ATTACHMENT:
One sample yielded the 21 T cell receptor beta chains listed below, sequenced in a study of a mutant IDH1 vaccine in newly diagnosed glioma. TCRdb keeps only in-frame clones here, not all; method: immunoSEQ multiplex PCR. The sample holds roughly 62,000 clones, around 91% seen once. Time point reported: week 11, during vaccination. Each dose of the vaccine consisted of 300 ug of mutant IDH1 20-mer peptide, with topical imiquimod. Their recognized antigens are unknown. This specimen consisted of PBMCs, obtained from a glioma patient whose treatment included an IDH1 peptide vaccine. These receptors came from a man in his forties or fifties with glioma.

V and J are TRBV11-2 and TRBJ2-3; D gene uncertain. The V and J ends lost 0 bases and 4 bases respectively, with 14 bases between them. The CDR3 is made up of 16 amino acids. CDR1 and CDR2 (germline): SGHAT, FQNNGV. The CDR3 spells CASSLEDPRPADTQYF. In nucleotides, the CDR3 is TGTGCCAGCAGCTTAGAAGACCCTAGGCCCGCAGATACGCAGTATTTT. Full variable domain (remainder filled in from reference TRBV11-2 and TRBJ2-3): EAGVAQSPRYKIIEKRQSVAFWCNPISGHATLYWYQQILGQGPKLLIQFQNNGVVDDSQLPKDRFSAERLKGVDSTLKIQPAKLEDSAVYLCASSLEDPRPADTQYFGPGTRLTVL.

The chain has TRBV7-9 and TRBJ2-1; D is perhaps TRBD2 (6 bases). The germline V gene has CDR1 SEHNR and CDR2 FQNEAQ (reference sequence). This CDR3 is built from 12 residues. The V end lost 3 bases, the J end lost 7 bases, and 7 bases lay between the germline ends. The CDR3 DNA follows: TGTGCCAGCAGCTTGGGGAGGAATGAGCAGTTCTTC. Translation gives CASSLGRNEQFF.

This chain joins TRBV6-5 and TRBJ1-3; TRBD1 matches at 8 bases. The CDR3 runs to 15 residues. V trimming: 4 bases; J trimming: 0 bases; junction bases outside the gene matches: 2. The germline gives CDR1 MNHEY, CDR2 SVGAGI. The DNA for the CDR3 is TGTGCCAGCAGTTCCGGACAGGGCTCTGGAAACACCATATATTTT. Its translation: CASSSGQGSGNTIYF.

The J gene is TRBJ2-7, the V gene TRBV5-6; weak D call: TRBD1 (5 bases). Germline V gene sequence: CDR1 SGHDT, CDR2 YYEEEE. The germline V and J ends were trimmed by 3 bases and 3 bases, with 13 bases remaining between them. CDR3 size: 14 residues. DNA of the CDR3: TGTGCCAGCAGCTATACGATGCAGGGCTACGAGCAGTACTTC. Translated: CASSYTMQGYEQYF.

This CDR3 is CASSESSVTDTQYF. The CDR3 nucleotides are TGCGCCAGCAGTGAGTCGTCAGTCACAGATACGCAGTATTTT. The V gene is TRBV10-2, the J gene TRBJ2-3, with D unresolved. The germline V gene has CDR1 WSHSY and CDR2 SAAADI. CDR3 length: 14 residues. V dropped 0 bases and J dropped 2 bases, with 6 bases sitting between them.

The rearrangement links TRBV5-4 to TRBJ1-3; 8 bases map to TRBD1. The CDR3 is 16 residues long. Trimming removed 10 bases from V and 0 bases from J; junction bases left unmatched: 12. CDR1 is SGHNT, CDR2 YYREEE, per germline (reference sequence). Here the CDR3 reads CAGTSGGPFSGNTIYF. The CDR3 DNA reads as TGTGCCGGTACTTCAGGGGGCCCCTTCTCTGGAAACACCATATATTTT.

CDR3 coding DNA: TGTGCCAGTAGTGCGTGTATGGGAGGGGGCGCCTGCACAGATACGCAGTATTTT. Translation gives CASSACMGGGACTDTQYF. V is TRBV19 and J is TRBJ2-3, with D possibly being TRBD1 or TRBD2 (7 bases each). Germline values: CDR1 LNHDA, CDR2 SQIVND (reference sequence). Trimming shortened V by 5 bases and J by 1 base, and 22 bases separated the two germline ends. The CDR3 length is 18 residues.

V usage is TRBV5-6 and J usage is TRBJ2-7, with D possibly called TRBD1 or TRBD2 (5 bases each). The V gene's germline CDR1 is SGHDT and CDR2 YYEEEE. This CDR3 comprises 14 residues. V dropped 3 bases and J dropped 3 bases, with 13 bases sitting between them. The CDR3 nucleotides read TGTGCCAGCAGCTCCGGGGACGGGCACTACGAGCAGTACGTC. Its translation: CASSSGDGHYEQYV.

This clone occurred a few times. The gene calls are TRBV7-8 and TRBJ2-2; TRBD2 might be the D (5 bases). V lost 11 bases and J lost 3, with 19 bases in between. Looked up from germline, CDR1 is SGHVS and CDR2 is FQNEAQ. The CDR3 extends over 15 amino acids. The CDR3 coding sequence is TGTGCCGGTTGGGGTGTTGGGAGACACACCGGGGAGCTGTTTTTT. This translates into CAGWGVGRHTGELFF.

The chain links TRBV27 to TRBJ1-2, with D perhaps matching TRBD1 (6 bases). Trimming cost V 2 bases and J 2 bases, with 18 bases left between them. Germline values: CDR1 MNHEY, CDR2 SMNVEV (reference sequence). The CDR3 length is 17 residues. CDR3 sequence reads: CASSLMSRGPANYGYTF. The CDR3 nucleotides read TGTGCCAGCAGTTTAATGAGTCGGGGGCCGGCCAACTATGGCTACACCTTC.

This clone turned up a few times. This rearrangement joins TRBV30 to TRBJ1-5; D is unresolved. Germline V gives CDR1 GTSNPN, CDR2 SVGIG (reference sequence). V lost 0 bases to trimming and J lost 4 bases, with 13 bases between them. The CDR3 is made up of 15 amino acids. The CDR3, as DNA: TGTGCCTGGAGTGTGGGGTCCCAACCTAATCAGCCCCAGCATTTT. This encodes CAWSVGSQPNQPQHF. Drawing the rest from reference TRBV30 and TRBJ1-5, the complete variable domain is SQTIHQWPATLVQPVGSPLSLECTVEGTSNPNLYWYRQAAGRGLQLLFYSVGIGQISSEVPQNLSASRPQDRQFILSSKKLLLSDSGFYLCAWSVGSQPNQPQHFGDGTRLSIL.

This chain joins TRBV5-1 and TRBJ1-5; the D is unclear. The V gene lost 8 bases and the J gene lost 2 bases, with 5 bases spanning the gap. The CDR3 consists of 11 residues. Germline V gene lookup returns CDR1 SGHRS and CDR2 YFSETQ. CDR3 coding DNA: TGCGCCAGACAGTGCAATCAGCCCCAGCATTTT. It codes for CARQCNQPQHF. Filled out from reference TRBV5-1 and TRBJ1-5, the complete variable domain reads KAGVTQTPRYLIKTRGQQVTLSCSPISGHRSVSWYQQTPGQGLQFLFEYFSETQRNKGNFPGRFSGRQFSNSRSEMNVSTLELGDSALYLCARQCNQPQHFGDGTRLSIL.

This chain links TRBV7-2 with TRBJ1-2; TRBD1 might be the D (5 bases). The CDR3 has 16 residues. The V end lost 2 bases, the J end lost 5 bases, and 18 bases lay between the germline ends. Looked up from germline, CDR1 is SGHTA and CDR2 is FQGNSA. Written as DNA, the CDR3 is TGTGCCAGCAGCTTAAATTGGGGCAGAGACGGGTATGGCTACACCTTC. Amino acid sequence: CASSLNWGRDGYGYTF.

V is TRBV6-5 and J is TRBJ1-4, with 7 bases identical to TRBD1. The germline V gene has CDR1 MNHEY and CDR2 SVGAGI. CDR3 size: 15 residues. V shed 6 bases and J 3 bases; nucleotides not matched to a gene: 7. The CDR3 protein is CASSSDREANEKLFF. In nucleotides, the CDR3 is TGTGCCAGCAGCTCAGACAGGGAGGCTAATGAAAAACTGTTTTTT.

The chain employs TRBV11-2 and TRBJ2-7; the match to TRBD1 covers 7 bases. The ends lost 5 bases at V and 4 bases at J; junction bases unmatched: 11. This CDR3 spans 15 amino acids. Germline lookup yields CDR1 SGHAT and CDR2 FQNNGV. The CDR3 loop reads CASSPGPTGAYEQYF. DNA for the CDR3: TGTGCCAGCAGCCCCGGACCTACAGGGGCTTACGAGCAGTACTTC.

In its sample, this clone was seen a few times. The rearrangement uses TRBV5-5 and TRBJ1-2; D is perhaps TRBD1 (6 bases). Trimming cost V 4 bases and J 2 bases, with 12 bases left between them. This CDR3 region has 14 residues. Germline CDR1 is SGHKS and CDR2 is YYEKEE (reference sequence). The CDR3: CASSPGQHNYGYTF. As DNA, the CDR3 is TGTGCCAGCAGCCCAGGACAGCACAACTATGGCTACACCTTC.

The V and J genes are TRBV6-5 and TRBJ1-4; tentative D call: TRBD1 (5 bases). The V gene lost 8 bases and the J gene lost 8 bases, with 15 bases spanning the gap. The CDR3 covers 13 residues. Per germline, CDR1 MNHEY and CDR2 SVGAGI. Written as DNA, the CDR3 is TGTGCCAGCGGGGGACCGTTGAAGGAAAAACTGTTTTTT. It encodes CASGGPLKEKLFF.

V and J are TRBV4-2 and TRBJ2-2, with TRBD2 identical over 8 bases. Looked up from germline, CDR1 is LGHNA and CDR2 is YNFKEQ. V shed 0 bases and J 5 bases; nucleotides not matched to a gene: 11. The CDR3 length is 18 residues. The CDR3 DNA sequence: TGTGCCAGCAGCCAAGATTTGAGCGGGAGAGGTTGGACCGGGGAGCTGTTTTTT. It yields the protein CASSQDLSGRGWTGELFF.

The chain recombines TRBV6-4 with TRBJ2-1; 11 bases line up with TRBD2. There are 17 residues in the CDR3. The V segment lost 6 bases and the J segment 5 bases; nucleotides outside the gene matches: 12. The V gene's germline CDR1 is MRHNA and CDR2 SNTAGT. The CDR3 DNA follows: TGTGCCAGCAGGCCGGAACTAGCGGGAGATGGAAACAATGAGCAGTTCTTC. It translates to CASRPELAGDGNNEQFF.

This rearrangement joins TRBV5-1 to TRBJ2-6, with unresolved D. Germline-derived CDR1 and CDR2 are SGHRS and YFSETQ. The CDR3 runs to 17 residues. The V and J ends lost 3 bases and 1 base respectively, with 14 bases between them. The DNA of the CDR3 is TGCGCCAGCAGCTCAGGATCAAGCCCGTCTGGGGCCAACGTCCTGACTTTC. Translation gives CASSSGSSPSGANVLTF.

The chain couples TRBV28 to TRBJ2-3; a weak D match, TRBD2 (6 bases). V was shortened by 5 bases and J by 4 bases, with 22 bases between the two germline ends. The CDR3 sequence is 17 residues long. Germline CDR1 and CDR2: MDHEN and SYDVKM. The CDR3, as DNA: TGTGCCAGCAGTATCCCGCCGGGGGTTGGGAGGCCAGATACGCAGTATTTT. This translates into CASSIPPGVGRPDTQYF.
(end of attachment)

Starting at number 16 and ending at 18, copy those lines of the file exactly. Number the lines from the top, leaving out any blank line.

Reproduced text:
The chain employs TRBV11-2 and TRBJ2-7; the match to TRBD1 covers 7 bases. The ends lost 5 bases at V and 4 bases at J; junction bases unmatched: 11. This CDR3 spans 15 amino acids. Germline lookup yields CDR1 SGHAT and CDR2 FQNNGV. The CDR3 loop reads CASSPGPTGAYEQYF. DNA for the CDR3: TGTGCCAGCAGCCCCGGACCTACAGGGGCTTACGAGCAGTACTTC.

In its sample, this clone was seen a few times. The rearrangement uses TRBV5-5 and TRBJ1-2; D is perhaps TRBD1 (6 bases). Trimming cost V 4 bases and J 2 bases, with 12 bases left between them. This CDR3 region has 14 residues. Germline CDR1 is SGHKS and CDR2 is YYEKEE (reference sequence). The CDR3: CASSPGQHNYGYTF. As DNA, the CDR3 is TGTGCCAGCAGCCCAGGACAGCACAACTATGGCTACACCTTC.

The V and J genes are TRBV6-5 and TRBJ1-4; tentative D call: TRBD1 (5 bases). The V gene lost 8 bases and the J gene lost 8 bases, with 15 bases spanning the gap. The CDR3 covers 13 residues. Per germline, CDR1 MNHEY and CDR2 SVGAGI. Written as DNA, the CDR3 is TGTGCCAGCGGGGGACCGTTGAAGGAAAAACTGTTTTTT. It encodes CASGGPLKEKLFF.